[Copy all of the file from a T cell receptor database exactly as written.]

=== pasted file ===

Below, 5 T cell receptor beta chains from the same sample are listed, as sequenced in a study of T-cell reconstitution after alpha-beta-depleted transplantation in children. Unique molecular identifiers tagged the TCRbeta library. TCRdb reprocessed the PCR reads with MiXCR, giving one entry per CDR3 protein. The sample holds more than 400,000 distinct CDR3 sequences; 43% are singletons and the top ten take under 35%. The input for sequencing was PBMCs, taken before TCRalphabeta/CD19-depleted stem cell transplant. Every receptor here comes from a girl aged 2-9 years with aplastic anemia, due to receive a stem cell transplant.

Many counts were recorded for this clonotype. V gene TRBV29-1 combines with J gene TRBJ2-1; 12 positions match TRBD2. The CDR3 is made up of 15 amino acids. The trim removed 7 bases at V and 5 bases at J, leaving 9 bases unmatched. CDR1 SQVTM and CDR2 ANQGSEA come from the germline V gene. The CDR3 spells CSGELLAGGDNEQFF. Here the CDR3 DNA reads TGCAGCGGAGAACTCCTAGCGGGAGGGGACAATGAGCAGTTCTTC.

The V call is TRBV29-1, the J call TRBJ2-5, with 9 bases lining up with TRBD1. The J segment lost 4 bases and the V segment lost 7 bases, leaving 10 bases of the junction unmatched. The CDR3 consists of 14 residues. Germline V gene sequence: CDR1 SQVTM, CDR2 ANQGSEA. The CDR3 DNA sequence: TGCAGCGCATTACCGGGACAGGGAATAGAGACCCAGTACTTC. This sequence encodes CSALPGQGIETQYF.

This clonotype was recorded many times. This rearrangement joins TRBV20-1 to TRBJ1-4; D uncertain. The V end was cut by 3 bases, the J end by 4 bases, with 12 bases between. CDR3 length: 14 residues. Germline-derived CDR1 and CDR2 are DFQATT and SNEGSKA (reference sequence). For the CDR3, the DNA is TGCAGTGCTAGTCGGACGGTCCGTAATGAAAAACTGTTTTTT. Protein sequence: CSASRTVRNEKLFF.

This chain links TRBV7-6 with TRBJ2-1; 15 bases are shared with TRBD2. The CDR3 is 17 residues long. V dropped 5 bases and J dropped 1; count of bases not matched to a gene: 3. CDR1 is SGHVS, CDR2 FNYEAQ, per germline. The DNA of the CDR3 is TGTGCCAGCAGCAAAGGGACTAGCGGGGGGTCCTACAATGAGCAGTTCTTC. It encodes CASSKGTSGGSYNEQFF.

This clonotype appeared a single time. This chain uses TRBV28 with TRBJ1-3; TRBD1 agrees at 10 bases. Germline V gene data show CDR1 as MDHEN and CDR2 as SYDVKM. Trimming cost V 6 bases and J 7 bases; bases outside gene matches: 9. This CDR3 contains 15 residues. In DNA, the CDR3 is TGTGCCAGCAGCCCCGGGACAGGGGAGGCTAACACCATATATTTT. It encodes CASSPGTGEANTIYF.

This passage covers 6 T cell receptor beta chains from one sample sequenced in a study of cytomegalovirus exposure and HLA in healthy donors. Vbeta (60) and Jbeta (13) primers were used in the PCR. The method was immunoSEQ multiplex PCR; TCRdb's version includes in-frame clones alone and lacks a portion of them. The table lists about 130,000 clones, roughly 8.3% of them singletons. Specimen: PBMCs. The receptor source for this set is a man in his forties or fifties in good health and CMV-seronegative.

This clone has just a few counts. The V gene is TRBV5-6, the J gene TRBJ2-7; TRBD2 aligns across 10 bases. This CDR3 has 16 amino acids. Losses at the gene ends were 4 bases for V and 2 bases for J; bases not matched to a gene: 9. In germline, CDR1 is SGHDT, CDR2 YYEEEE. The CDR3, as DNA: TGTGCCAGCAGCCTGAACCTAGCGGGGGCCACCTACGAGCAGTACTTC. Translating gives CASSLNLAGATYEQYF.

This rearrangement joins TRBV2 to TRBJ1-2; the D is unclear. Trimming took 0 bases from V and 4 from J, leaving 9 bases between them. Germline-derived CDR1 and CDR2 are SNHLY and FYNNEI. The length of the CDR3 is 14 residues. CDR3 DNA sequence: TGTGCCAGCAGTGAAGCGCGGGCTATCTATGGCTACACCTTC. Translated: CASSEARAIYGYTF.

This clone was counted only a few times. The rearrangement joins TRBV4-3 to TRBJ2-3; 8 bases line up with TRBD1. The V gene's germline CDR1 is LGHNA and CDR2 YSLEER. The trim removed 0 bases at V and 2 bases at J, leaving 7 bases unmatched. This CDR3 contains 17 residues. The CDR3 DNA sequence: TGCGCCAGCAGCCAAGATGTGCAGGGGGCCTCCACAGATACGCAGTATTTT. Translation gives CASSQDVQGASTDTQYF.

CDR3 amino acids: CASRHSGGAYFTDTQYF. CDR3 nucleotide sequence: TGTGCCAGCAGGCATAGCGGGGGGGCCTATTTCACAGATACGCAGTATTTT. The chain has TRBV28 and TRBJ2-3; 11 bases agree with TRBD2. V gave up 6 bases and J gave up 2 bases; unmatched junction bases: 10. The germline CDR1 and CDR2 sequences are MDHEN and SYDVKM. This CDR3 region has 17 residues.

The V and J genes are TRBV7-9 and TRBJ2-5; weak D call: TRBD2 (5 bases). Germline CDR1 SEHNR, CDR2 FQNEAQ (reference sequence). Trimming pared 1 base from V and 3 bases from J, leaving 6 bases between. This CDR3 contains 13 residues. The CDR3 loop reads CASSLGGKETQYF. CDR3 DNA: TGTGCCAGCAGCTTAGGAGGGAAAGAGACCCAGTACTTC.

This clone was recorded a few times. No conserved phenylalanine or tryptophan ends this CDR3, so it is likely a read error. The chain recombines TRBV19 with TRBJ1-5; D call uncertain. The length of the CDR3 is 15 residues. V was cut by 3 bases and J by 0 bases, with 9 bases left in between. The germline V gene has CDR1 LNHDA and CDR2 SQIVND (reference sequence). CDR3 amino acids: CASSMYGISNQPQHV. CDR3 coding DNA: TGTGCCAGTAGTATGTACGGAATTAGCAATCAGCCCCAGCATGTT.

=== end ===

Below, 5 T cell receptor beta chains from the same sample are listed, as sequenced in a study of T-cell reconstitution after alpha-beta-depleted transplantation in children. Unique molecular identifiers tagged the TCRbeta library. TCRdb reprocessed the PCR reads with MiXCR, giving one entry per CDR3 protein. The sample holds more than 400,000 distinct CDR3 sequences; 43% are singletons and the top ten take under 35%. The input for sequencing was PBMCs, taken before TCRalphabeta/CD19-depleted stem cell transplant. Every receptor here comes from a girl aged 2-9 years with aplastic anemia, due to receive a stem cell transplant.

Many counts were recorded for this clonotype. V gene TRBV29-1 combines with J gene TRBJ2-1; 12 positions match TRBD2. The CDR3 is made up of 15 amino acids. The trim removed 7 bases at V and 5 bases at J, leaving 9 bases unmatched. CDR1 SQVTM and CDR2 ANQGSEA come from the germline V gene. The CDR3 spells CSGELLAGGDNEQFF. Here the CDR3 DNA reads TGCAGCGGAGAACTCCTAGCGGGAGGGGACAATGAGCAGTTCTTC.

The V call is TRBV29-1, the J call TRBJ2-5, with 9 bases lining up with TRBD1. The J segment lost 4 bases and the V segment lost 7 bases, leaving 10 bases of the junction unmatched. The CDR3 consists of 14 residues. Germline V gene sequence: CDR1 SQVTM, CDR2 ANQGSEA. The CDR3 DNA sequence: TGCAGCGCATTACCGGGACAGGGAATAGAGACCCAGTACTTC. This sequence encodes CSALPGQGIETQYF.

This clonotype was recorded many times. This rearrangement joins TRBV20-1 to TRBJ1-4; D uncertain. The V end was cut by 3 bases, the J end by 4 bases, with 12 bases between. CDR3 length: 14 residues. Germline-derived CDR1 and CDR2 are DFQATT and SNEGSKA (reference sequence). For the CDR3, the DNA is TGCAGTGCTAGTCGGACGGTCCGTAATGAAAAACTGTTTTTT. Protein sequence: CSASRTVRNEKLFF.

This chain links TRBV7-6 with TRBJ2-1; 15 bases are shared with TRBD2. The CDR3 is 17 residues long. V dropped 5 bases and J dropped 1; count of bases not matched to a gene: 3. CDR1 is SGHVS, CDR2 FNYEAQ, per germline. The DNA of the CDR3 is TGTGCCAGCAGCAAAGGGACTAGCGGGGGGTCCTACAATGAGCAGTTCTTC. It encodes CASSKGTSGGSYNEQFF.

This clonotype appeared a single time. This chain uses TRBV28 with TRBJ1-3; TRBD1 agrees at 10 bases. Germline V gene data show CDR1 as MDHEN and CDR2 as SYDVKM. Trimming cost V 6 bases and J 7 bases; bases outside gene matches: 9. This CDR3 contains 15 residues. In DNA, the CDR3 is TGTGCCAGCAGCCCCGGGACAGGGGAGGCTAACACCATATATTTT. It encodes CASSPGTGEANTIYF.

This passage covers 6 T cell receptor beta chains from one sample sequenced in a study of cytomegalovirus exposure and HLA in healthy donors. Vbeta (60) and Jbeta (13) primers were used in the PCR. The method was immunoSEQ multiplex PCR; TCRdb's version includes in-frame clones alone and lacks a portion of them. The table lists about 130,000 clones, roughly 8.3% of them singletons. Specimen: PBMCs. The receptor source for this set is a man in his forties or fifties in good health and CMV-seronegative.

This clone has just a few counts. The V gene is TRBV5-6, the J gene TRBJ2-7; TRBD2 aligns across 10 bases. This CDR3 has 16 amino acids. Losses at the gene ends were 4 bases for V and 2 bases for J; bases not matched to a gene: 9. In germline, CDR1 is SGHDT, CDR2 YYEEEE. The CDR3, as DNA: TGTGCCAGCAGCCTGAACCTAGCGGGGGCCACCTACGAGCAGTACTTC. Translating gives CASSLNLAGATYEQYF.

This rearrangement joins TRBV2 to TRBJ1-2; the D is unclear. Trimming took 0 bases from V and 4 from J, leaving 9 bases between them. Germline-derived CDR1 and CDR2 are SNHLY and FYNNEI. The length of the CDR3 is 14 residues. CDR3 DNA sequence: TGTGCCAGCAGTGAAGCGCGGGCTATCTATGGCTACACCTTC. Translated: CASSEARAIYGYTF.

This clone was counted only a few times. The rearrangement joins TRBV4-3 to TRBJ2-3; 8 bases line up with TRBD1. The V gene's germline CDR1 is LGHNA and CDR2 YSLEER. The trim removed 0 bases at V and 2 bases at J, leaving 7 bases unmatched. This CDR3 contains 17 residues. The CDR3 DNA sequence: TGCGCCAGCAGCCAAGATGTGCAGGGGGCCTCCACAGATACGCAGTATTTT. Translation gives CASSQDVQGASTDTQYF.

CDR3 amino acids: CASRHSGGAYFTDTQYF. CDR3 nucleotide sequence: TGTGCCAGCAGGCATAGCGGGGGGGCCTATTTCACAGATACGCAGTATTTT. The chain has TRBV28 and TRBJ2-3; 11 bases agree with TRBD2. V gave up 6 bases and J gave up 2 bases; unmatched junction bases: 10. The germline CDR1 and CDR2 sequences are MDHEN and SYDVKM. This CDR3 region has 17 residues.

The V and J genes are TRBV7-9 and TRBJ2-5; weak D call: TRBD2 (5 bases). Germline CDR1 SEHNR, CDR2 FQNEAQ (reference sequence). Trimming pared 1 base from V and 3 bases from J, leaving 6 bases between. This CDR3 contains 13 residues. The CDR3 loop reads CASSLGGKETQYF. CDR3 DNA: TGTGCCAGCAGCTTAGGAGGGAAAGAGACCCAGTACTTC.

This clone was recorded a few times. No conserved phenylalanine or tryptophan ends this CDR3, so it is likely a read error. The chain recombines TRBV19 with TRBJ1-5; D call uncertain. The length of the CDR3 is 15 residues. V was cut by 3 bases and J by 0 bases, with 9 bases left in between. The germline V gene has CDR1 LNHDA and CDR2 SQIVND (reference sequence). CDR3 amino acids: CASSMYGISNQPQHV. CDR3 coding DNA: TGTGCCAGTAGTATGTACGGAATTAGCAATCAGCCCCAGCATGTT.